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The Use of Tanniferous Plants to Control Infestations of Haemonchus contortus Parasites in Meat Goats
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Title: The Use of Tanniferous Plants to Control Infestations of Haemonchus contortus Parasites in Meat Goats
Physical Description: Fact Sheet
Creator: Kahan, Tyrell
Publisher: University of Florida Cooperative Extension Service, Institute of Food and Agriculture Sciences, EDIS
Place of Publication: Gainesville, Fla.
Publication Date: 2008
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Acquisition: Collected for University of Florida's Institutional Repository by the UFIR Self-Submittal tool. Submitted by Melanie Mercer.
Publication Status: Published
General Note: "Published March 2008."
General Note: "AN199"
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Source Institution: University of Florida Institutional Repository
Holding Location: University of Florida
Rights Management: All rights reserved by the submitter.
System ID: IR00001634:00001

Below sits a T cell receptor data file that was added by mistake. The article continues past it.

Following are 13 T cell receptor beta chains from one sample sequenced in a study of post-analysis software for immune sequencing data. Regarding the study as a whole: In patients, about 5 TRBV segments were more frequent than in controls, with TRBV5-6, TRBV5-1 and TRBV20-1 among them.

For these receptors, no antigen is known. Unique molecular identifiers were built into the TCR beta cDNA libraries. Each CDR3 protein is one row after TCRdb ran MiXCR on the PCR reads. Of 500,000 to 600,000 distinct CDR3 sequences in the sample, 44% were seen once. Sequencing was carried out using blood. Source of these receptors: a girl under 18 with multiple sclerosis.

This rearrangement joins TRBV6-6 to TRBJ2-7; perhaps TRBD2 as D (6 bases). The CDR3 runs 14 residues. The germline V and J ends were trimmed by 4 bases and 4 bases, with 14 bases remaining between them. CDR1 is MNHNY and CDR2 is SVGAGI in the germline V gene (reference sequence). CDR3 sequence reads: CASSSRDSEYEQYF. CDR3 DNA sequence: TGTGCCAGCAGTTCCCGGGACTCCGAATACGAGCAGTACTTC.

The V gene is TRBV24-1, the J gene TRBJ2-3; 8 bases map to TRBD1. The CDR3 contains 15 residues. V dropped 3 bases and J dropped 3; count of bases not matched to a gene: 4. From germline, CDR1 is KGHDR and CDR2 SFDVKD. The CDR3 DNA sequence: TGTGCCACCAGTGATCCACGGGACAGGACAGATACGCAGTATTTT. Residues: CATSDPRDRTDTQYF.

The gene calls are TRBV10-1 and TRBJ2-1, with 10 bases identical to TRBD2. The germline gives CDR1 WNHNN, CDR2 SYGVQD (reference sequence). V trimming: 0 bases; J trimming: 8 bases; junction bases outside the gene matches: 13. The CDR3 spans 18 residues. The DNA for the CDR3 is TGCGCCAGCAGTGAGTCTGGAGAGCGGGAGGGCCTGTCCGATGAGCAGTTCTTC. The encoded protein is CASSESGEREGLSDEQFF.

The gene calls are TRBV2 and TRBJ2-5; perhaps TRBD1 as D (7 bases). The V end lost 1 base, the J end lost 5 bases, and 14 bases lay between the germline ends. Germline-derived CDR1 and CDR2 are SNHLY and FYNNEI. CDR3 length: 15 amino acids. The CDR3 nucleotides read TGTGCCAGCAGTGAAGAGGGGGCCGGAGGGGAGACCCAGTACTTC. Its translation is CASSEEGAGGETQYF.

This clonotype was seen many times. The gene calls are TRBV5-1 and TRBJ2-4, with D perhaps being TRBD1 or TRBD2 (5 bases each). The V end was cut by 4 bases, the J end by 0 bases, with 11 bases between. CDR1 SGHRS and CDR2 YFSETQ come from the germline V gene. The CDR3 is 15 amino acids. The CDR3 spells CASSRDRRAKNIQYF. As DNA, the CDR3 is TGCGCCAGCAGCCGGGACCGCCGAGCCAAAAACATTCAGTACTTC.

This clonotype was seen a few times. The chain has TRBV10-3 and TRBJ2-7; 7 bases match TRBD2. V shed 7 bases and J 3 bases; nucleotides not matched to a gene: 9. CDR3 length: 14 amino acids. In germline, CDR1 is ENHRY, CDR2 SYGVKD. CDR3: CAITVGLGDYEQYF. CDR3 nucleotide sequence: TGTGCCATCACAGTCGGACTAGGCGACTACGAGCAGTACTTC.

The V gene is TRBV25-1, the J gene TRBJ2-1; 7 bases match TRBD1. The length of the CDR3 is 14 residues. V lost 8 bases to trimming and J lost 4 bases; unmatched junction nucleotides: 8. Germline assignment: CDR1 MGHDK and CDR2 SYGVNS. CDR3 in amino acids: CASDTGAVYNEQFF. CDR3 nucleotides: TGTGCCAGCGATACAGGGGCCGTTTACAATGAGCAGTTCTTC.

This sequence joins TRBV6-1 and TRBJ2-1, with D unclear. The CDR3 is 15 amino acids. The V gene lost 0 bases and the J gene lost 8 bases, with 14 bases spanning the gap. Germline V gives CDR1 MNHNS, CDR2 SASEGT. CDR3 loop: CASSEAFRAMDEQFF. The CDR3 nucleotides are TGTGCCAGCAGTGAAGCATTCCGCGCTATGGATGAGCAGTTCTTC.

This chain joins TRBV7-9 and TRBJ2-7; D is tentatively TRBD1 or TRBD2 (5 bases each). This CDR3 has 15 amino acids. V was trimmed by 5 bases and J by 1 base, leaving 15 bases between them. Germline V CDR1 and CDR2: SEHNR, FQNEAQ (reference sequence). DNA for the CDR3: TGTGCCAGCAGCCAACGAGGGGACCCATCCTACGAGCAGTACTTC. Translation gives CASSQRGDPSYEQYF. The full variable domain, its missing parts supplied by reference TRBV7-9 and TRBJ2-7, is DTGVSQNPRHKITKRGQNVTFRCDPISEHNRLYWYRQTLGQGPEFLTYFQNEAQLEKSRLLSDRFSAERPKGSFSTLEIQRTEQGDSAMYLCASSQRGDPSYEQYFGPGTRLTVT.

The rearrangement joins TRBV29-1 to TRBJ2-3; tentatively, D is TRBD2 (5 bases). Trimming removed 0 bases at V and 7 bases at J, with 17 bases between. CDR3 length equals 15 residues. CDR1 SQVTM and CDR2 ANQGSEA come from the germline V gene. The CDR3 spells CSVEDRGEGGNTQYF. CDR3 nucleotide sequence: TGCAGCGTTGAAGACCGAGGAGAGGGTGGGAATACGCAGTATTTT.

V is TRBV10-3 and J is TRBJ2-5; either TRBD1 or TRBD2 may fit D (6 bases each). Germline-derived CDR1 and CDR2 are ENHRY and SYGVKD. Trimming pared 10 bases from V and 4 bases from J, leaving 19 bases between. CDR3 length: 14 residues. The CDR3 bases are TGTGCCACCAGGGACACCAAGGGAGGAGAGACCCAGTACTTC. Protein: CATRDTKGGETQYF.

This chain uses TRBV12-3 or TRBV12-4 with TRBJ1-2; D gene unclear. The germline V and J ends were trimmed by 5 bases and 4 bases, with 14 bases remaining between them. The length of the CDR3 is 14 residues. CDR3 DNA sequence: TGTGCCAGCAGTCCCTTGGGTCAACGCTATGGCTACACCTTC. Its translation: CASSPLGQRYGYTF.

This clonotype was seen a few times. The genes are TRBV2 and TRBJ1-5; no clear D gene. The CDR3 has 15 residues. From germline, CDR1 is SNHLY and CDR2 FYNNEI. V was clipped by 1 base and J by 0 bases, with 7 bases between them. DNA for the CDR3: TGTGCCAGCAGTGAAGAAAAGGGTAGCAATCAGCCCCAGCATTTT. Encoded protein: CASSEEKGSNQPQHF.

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AN199 The Use of Tanniferous Plants to Control Infestations of Haemonchus contortus Parasites in Meat Goats1 Tyrell Kahan, Sally Williams, Ray Mobley, Ikechukwu Ezenwa, and Eric Peterson2 1. This document is AN199, one of a series of the Department of Animal Sciences, Florida Cooperative Extension Service, Institute of Food and Agricultural Sciences, University of Florida. Published March 2008. Visit the EDIS Web Site at http://edis.ifas.ufl.edu. 2. Tyrell Kahan, Former Honors Animal Science Undergraduate Student, Department of Animal Sciences; Sally Williams, Associate Professor, Department of Animal Sciences; Florida Cooperative Extension Service, institute of Food and Agricultural Sciences, University of Florida, Gainesville, FL 32611; Ray Mobley, Associate Professor, CESTA, Florida Agricultural and Mechanical University, Tallahassee, FL; Ikechukwu Ezenwa, former Assistant Professor, Southwest Florida Research and Education Center; Immokalee, FL; Eric Peterson, DVM, CESTA, Florida Agricultural and Mechanical University, Tallahassee, FL. The Institute of Food and Agricultural Sciences (IFAS) is an Equal Opportunity Institution authorized to provide research, educational information and other services only to individuals and institutions that function with non-discrimination with respect to race, creed, color, religion, age, disability, sex, sexual orientation, marital status, national origin, political opinions or affiliations. U.S. Department of Agriculture, Cooperative Extension Service, University of Florida, IFAS, Florida A. & M. University Cooperative Extension Program, and Boards of County Commissioners Cooperating. Larry Arrington, Dean The use of tanniferous plants to control internal parasites in meat goats is a promising alternative to reducing or eliminating the use of synthetic drugs. Summary The economic benefits of developing a comprehensive natural alternative anthelmintic management program that includes the use of tanniferous plants would have significant health and economic impact on the meat goat industry. Tanniferous plants also have significant crude protein content that provides an inexpensive protein source. Statement of Problem The United States meat goat industry is increasing significantly. Goat populations worldwide accounted for 743,374,300 head, with 440,291,400 produced by developing countries (Food and Agriculture Organization, 2003). The state of Florida produced 65,000 meat and other goats at the end of 2006. There was an increase of 8.33% in the Florida meat and other goat production between 2005 and 2006 (USDA NASS, 2007). The majority of goat meat sold in Florida is imported from foreign sources such as Australia. However, this trend is in the process of changing as the interest in goat meat in Florida and surrounding Southeast areas increases. A major impediment to the growth of the goat industry, both in Florida and on a world-wide scale, is loss caused by gastrointestinal parasites. Gastrointestinal parasitism is a major concern in the small ruminant industry. Infestation of goat herds results in major health issues which lead to poor animal performance and economic loss. Currently, chemical anthelmintics are used to control gastrointestinal parasites. However, the increased resistance of parasites to anthelmintics will eventually result in a major crisis. In addition, consumers are demanding the use of natural alternatives instead of synthetic drugs in the production of animals for food. Although numerous solutions are beginning to emerge, the use of tanniferous plants to control internal parasites appears to be a promising procedure (Paolini et al., 2004, Waller, 2004).